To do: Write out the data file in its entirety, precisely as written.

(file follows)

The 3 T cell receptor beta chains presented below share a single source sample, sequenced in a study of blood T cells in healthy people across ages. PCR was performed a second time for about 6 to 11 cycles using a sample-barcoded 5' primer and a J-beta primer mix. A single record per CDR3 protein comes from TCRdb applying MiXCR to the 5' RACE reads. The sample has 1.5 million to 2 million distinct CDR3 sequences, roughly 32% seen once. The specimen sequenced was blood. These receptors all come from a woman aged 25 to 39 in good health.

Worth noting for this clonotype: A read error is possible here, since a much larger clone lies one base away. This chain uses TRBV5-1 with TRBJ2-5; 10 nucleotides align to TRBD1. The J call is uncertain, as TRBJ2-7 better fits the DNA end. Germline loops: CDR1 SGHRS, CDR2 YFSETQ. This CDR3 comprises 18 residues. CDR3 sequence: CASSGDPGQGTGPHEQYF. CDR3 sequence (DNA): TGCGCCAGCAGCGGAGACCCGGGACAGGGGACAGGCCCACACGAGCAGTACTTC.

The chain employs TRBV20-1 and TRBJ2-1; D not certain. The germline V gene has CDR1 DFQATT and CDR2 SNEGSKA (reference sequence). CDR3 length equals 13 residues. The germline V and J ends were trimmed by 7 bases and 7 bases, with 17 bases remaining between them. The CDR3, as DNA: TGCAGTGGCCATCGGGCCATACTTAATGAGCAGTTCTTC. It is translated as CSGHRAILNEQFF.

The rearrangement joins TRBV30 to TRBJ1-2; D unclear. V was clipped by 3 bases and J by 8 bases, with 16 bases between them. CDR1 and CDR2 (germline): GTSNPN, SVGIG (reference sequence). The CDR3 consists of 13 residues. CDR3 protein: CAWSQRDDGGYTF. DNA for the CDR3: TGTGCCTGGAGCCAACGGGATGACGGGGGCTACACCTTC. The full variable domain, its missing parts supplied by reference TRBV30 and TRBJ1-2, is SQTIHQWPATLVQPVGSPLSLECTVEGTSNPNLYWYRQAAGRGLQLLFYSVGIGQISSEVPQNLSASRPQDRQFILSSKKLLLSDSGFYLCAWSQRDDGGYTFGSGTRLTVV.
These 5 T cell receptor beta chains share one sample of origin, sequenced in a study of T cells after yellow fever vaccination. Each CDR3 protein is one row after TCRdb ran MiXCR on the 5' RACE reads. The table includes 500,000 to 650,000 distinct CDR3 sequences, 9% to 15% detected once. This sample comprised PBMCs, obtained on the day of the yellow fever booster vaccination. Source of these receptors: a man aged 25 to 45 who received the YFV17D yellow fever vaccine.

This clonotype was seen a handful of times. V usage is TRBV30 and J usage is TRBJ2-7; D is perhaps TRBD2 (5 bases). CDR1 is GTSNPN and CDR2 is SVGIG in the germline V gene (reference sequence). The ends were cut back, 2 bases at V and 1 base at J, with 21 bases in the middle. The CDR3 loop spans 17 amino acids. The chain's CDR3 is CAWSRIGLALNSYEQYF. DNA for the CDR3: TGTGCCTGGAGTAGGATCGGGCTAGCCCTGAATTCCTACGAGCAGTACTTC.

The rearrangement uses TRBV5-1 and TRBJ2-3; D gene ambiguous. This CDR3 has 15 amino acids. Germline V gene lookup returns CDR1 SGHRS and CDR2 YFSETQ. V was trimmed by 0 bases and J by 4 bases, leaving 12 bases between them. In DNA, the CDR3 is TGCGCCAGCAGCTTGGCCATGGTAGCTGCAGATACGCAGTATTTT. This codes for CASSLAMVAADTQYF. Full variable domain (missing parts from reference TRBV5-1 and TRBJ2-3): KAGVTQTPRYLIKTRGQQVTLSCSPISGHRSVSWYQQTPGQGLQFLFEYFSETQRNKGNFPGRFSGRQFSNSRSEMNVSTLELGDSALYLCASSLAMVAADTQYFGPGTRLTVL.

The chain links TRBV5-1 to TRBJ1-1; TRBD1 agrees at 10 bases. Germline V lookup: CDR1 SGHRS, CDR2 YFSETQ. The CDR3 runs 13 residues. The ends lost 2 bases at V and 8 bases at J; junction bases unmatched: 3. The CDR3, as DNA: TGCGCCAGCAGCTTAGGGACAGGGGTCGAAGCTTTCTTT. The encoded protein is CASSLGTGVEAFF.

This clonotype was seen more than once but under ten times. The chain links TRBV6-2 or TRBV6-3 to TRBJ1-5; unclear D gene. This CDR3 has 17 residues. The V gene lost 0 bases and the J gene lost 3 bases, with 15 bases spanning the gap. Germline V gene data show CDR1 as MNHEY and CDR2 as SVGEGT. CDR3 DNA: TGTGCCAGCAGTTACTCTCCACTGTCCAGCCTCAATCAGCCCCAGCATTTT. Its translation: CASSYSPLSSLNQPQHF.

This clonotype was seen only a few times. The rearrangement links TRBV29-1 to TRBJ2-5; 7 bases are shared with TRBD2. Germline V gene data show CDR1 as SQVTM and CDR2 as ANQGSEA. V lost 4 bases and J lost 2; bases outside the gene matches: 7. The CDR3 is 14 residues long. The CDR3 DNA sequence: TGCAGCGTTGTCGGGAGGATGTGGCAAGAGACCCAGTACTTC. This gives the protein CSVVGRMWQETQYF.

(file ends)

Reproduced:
The 3 T cell receptor beta chains presented below share a single source sample, sequenced in a study of blood T cells in healthy people across ages. PCR was performed a second time for about 6 to 11 cycles using a sample-barcoded 5' primer and a J-beta primer mix. A single record per CDR3 protein comes from TCRdb applying MiXCR to the 5' RACE reads. The sample has 1.5 million to 2 million distinct CDR3 sequences, roughly 32% seen once. The specimen sequenced was blood. These receptors all come from a woman aged 25 to 39 in good health.

Worth noting for this clonotype: A read error is possible here, since a much larger clone lies one base away. This chain uses TRBV5-1 with TRBJ2-5; 10 nucleotides align to TRBD1. The J call is uncertain, as TRBJ2-7 better fits the DNA end. Germline loops: CDR1 SGHRS, CDR2 YFSETQ. This CDR3 comprises 18 residues. CDR3 sequence: CASSGDPGQGTGPHEQYF. CDR3 sequence (DNA): TGCGCCAGCAGCGGAGACCCGGGACAGGGGACAGGCCCACACGAGCAGTACTTC.

The chain employs TRBV20-1 and TRBJ2-1; D not certain. The germline V gene has CDR1 DFQATT and CDR2 SNEGSKA (reference sequence). CDR3 length equals 13 residues. The germline V and J ends were trimmed by 7 bases and 7 bases, with 17 bases remaining between them. The CDR3, as DNA: TGCAGTGGCCATCGGGCCATACTTAATGAGCAGTTCTTC. It is translated as CSGHRAILNEQFF.

The rearrangement joins TRBV30 to TRBJ1-2; D unclear. V was clipped by 3 bases and J by 8 bases, with 16 bases between them. CDR1 and CDR2 (germline): GTSNPN, SVGIG (reference sequence). The CDR3 consists of 13 residues. CDR3 protein: CAWSQRDDGGYTF. DNA for the CDR3: TGTGCCTGGAGCCAACGGGATGACGGGGGCTACACCTTC. The full variable domain, its missing parts supplied by reference TRBV30 and TRBJ1-2, is SQTIHQWPATLVQPVGSPLSLECTVEGTSNPNLYWYRQAAGRGLQLLFYSVGIGQISSEVPQNLSASRPQDRQFILSSKKLLLSDSGFYLCAWSQRDDGGYTFGSGTRLTVV.
These 5 T cell receptor beta chains share one sample of origin, sequenced in a study of T cells after yellow fever vaccination. Each CDR3 protein is one row after TCRdb ran MiXCR on the 5' RACE reads. The table includes 500,000 to 650,000 distinct CDR3 sequences, 9% to 15% detected once. This sample comprised PBMCs, obtained on the day of the yellow fever booster vaccination. Source of these receptors: a man aged 25 to 45 who received the YFV17D yellow fever vaccine.

This clonotype was seen a handful of times. V usage is TRBV30 and J usage is TRBJ2-7; D is perhaps TRBD2 (5 bases). CDR1 is GTSNPN and CDR2 is SVGIG in the germline V gene (reference sequence). The ends were cut back, 2 bases at V and 1 base at J, with 21 bases in the middle. The CDR3 loop spans 17 amino acids. The chain's CDR3 is CAWSRIGLALNSYEQYF. DNA for the CDR3: TGTGCCTGGAGTAGGATCGGGCTAGCCCTGAATTCCTACGAGCAGTACTTC.

The rearrangement uses TRBV5-1 and TRBJ2-3; D gene ambiguous. This CDR3 has 15 amino acids. Germline V gene lookup returns CDR1 SGHRS and CDR2 YFSETQ. V was trimmed by 0 bases and J by 4 bases, leaving 12 bases between them. In DNA, the CDR3 is TGCGCCAGCAGCTTGGCCATGGTAGCTGCAGATACGCAGTATTTT. This codes for CASSLAMVAADTQYF. Full variable domain (missing parts from reference TRBV5-1 and TRBJ2-3): KAGVTQTPRYLIKTRGQQVTLSCSPISGHRSVSWYQQTPGQGLQFLFEYFSETQRNKGNFPGRFSGRQFSNSRSEMNVSTLELGDSALYLCASSLAMVAADTQYFGPGTRLTVL.

The chain links TRBV5-1 to TRBJ1-1; TRBD1 agrees at 10 bases. Germline V lookup: CDR1 SGHRS, CDR2 YFSETQ. The CDR3 runs 13 residues. The ends lost 2 bases at V and 8 bases at J; junction bases unmatched: 3. The CDR3, as DNA: TGCGCCAGCAGCTTAGGGACAGGGGTCGAAGCTTTCTTT. The encoded protein is CASSLGTGVEAFF.

This clonotype was seen more than once but under ten times. The chain links TRBV6-2 or TRBV6-3 to TRBJ1-5; unclear D gene. This CDR3 has 17 residues. The V gene lost 0 bases and the J gene lost 3 bases, with 15 bases spanning the gap. Germline V gene data show CDR1 as MNHEY and CDR2 as SVGEGT. CDR3 DNA: TGTGCCAGCAGTTACTCTCCACTGTCCAGCCTCAATCAGCCCCAGCATTTT. Its translation: CASSYSPLSSLNQPQHF.

This clonotype was seen only a few times. The rearrangement links TRBV29-1 to TRBJ2-5; 7 bases are shared with TRBD2. Germline V gene data show CDR1 as SQVTM and CDR2 as ANQGSEA. V lost 4 bases and J lost 2; bases outside the gene matches: 7. The CDR3 is 14 residues long. The CDR3 DNA sequence: TGCAGCGTTGTCGGGAGGATGTGGCAAGAGACCCAGTACTTC. This gives the protein CSVVGRMWQETQYF.